In my line of work, I travel to many small towns. One eccentricity I indulge in on these trips is to drive around town
squares. I especially like old town halls. For many, the old square might go unnoticed. But I think the buildings say
a lot about the people who had them built and maybe something about us.
Most of these town halls and courthouses in Indiana were built a decade or two after the end of the Civil War. In places like Madison, Rockville and New Castle, grand buildings of Indiana limestone, adorned with copper domes, replaced the earliest signs of Hoosier government, a small clapboard courthouse or log building—some of which still remain.
These edifices were built during difficult but heady times. The people were still pioneers. A man in his 70s—old by the standards of the day—could have remembered walking to Indiana from Virginia, the Carolinas or Tennessee.
He would have come with his father, a recipient of 40 acres and a mule for his Revolutionary War service. In 1875, virtually every Hoosier household still felt the effects of the Civil War. About half of all households had sent a man to war, and Indiana’s casualties were twice those we suffered in World War II. The economy fared poorly after the war, not surprising given the loss of manpower and productive capital wrought by four years of conflict. Yet somehow, amid recent prairies and woodlands, communities all over Indiana and the Midwest said in a collective voice: Here, we build our future.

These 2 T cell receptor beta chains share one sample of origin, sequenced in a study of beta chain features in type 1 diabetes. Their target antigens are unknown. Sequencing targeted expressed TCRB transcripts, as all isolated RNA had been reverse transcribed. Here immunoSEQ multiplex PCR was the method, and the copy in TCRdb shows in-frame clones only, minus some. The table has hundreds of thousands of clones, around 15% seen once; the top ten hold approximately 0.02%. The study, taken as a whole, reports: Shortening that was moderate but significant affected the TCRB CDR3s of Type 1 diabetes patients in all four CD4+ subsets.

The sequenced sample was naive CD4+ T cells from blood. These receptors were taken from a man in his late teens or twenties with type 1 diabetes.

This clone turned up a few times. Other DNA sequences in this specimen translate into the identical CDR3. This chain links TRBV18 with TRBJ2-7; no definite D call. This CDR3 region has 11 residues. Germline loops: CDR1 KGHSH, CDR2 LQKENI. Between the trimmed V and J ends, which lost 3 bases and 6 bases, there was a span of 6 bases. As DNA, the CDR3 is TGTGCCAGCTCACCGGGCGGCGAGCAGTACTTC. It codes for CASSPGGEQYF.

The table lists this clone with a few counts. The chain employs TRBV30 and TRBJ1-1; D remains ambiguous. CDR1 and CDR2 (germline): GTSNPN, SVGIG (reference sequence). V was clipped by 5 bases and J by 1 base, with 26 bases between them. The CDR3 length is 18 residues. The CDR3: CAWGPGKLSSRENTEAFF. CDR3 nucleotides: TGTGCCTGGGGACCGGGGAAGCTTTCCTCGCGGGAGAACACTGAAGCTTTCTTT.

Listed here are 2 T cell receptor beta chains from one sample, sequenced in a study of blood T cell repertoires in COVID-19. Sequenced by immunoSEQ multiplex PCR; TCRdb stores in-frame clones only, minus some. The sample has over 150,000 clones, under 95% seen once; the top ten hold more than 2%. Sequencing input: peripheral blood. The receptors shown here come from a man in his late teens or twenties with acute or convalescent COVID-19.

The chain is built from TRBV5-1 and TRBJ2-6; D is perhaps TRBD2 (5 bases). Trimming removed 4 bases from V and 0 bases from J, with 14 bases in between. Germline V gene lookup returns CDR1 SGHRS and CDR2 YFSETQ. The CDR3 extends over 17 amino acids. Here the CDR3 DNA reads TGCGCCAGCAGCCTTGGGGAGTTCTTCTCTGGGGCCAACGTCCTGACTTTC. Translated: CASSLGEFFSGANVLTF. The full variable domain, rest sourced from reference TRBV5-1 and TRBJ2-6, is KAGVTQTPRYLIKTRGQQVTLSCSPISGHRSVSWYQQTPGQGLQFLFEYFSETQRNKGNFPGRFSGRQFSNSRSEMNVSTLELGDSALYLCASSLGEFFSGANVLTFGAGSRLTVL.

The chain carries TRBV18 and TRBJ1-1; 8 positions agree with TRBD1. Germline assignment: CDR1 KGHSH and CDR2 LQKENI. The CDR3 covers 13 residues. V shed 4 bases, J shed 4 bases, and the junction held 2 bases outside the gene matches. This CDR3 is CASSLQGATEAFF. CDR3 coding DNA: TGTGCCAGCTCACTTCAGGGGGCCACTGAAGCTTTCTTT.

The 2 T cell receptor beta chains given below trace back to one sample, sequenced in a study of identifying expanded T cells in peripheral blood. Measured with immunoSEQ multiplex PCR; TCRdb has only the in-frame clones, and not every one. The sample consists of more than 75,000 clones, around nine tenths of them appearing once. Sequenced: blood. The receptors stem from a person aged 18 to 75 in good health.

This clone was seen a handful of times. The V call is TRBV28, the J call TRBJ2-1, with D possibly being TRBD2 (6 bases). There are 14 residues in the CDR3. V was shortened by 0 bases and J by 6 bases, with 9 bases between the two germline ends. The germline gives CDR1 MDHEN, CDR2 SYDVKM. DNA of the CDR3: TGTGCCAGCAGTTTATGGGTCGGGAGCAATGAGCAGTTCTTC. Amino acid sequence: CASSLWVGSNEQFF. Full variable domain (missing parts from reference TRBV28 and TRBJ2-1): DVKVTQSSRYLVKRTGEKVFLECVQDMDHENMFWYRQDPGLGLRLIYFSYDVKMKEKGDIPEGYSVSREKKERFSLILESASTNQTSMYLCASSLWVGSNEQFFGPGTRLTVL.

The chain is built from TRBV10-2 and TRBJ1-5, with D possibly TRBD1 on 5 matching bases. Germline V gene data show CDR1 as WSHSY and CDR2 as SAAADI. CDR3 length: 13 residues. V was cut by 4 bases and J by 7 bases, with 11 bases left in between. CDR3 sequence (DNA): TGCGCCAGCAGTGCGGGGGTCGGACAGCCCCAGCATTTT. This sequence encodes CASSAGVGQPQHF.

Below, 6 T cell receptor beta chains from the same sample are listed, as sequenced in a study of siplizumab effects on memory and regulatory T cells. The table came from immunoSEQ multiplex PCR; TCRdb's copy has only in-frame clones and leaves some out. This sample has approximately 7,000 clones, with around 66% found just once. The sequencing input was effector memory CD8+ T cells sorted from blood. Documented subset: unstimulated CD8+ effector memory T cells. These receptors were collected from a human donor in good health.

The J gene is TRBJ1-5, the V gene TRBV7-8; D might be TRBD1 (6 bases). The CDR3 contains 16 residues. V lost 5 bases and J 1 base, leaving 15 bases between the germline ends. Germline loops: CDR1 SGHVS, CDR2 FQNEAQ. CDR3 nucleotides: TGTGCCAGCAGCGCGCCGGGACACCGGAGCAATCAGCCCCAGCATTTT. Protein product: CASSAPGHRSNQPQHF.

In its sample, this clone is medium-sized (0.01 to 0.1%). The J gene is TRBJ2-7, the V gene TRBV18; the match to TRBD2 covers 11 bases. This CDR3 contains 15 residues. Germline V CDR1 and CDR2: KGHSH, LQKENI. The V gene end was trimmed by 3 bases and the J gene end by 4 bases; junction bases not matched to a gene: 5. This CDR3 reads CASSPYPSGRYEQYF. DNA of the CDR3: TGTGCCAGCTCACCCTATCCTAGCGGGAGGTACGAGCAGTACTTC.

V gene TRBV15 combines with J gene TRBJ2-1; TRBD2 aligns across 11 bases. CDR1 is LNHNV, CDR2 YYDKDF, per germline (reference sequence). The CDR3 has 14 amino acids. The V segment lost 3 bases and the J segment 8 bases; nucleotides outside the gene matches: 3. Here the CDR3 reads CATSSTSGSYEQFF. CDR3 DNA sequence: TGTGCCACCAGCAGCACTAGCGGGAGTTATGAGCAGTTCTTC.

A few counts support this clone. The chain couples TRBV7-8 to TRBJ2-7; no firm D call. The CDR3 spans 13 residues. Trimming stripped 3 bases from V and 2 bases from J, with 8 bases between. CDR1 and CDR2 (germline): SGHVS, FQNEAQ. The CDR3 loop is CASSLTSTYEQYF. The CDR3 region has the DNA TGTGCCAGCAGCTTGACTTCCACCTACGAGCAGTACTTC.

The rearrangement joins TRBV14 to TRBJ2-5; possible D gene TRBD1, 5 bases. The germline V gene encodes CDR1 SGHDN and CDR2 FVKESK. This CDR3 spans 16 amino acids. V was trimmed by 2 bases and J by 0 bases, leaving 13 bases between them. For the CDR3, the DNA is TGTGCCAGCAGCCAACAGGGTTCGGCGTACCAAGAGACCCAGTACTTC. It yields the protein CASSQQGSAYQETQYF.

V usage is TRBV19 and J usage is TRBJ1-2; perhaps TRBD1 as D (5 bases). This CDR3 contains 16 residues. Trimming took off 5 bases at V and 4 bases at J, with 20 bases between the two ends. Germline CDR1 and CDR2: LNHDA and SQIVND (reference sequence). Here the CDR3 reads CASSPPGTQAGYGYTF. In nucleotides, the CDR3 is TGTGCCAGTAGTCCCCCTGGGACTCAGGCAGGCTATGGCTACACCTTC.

More than anything, these town halls and courthouses are witness to the optimism of those generations. To some, this may seem far removed, but these were our grandparents’ grandparents. They looked deeply and with confidence to the future. That’s why I pause to stop and reflect upon these places. In successive generations, Hoosiers built monuments to the difficult times that came—wars primarily. These are the sacred places of deeply useful Midwestern values of civic life, civic virtue and optimism. That’s one reason I like to visit them. The other is that the best pie in town is usually available nearby.
Now, to tell the truth, all this stuff about town spirit and resolve isn’t strictly economics. But the more time I spend reading and studying the economy, the more I am convinced that in truly free societies, it is the dogged optimism of small-scale economic actors that propels growth. I say this because in societies that aren’t free, what Adam Smith called the “propensity to truck, barter and exchange” is stunted.
As we emerge from this recession, burdened by debt and real uncertainty, the decisions we make in our households matter a great deal. I am convinced that simple and wise choices—like further investment in schooling, starting a business, or moving for that dream job—will change many lives for the better. That’s not to say the road won’t be rocky. But that’s what July 4 is all about.•
Hicks is director of the Center for Business and Economic Research at Ball State University. His column appears weekly. He can be reached at email@example.com.